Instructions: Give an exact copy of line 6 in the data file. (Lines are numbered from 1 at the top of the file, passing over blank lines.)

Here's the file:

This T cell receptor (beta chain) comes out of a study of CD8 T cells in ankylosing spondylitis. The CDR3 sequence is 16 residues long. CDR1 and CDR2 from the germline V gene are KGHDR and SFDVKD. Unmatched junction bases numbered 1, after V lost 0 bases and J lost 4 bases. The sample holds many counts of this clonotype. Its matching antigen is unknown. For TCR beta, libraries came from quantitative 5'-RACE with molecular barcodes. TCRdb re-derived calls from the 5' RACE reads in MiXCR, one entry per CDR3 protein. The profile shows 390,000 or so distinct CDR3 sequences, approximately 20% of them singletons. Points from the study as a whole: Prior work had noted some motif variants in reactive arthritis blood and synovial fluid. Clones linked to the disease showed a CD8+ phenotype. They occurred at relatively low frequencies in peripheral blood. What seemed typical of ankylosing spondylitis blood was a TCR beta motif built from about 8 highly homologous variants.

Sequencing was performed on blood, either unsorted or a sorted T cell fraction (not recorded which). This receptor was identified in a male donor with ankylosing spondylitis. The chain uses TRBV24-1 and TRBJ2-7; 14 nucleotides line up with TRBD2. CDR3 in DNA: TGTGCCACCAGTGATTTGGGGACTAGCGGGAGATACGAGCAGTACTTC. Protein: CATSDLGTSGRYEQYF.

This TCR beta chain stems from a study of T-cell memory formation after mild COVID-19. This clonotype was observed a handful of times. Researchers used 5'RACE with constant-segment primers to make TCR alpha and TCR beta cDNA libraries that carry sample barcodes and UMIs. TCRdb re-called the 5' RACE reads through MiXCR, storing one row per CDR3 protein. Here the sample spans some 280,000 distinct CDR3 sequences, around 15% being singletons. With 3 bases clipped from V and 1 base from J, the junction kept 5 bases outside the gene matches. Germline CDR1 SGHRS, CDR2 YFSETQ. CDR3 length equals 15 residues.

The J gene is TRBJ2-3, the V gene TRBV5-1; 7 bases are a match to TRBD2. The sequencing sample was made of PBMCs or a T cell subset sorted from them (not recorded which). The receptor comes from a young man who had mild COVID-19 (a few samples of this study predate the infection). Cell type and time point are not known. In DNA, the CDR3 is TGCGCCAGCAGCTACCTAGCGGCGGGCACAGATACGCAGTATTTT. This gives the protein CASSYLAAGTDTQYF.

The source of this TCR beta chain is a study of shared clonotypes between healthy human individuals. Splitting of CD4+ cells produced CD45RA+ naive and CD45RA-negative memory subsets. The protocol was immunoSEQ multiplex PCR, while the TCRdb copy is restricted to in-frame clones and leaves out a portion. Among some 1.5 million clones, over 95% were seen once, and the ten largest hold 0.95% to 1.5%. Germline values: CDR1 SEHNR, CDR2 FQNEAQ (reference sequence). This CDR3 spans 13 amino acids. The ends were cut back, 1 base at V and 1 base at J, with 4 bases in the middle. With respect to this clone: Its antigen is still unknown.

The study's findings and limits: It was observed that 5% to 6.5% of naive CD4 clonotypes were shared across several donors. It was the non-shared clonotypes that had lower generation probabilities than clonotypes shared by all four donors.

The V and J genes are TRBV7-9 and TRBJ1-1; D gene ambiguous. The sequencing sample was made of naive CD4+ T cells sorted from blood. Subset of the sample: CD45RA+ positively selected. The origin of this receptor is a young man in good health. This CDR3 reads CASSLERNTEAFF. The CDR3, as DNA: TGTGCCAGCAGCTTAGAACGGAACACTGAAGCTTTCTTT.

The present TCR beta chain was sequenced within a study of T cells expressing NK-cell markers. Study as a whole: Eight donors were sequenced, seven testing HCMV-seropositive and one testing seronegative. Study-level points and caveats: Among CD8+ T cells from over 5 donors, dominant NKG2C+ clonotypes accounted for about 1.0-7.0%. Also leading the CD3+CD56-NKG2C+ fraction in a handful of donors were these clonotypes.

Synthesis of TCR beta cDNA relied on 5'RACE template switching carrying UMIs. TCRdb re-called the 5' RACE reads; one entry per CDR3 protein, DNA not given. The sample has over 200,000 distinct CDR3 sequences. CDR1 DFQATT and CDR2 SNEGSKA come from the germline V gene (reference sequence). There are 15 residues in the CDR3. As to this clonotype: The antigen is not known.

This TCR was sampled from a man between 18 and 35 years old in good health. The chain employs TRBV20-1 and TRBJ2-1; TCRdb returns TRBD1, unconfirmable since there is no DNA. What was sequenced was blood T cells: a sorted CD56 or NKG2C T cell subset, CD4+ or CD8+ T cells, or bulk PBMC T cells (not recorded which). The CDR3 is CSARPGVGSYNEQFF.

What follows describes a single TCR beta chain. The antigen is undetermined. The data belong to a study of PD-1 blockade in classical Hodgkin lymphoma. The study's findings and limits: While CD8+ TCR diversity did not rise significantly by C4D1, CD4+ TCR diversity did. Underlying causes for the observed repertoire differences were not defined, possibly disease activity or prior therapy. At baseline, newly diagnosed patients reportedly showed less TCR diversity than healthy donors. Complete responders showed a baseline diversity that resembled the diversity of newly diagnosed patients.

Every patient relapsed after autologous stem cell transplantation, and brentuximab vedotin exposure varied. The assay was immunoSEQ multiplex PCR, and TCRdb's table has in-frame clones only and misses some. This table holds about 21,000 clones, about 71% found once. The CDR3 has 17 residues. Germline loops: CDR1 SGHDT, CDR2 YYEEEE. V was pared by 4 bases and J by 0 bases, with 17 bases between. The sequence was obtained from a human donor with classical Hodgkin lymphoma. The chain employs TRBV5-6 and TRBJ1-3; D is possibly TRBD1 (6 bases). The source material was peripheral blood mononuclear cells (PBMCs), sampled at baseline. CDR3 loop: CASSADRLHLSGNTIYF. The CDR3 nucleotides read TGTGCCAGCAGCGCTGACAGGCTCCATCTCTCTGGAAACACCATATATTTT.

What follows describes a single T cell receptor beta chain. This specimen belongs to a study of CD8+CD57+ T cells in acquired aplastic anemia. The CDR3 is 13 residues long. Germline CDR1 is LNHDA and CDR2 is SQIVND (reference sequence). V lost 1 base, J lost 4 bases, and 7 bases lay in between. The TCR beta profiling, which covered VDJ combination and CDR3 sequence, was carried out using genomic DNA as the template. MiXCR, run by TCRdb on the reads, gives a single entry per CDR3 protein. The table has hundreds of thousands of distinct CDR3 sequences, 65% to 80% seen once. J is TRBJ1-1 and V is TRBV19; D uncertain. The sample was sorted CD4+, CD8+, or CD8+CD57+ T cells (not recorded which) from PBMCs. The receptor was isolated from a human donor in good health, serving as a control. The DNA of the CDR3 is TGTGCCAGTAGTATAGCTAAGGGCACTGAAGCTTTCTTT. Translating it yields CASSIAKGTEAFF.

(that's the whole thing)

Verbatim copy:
The study's findings and limits: It was observed that 5% to 6.5% of naive CD4 clonotypes were shared across several donors. It was the non-shared clonotypes that had lower generation probabilities than clonotypes shared by all four donors.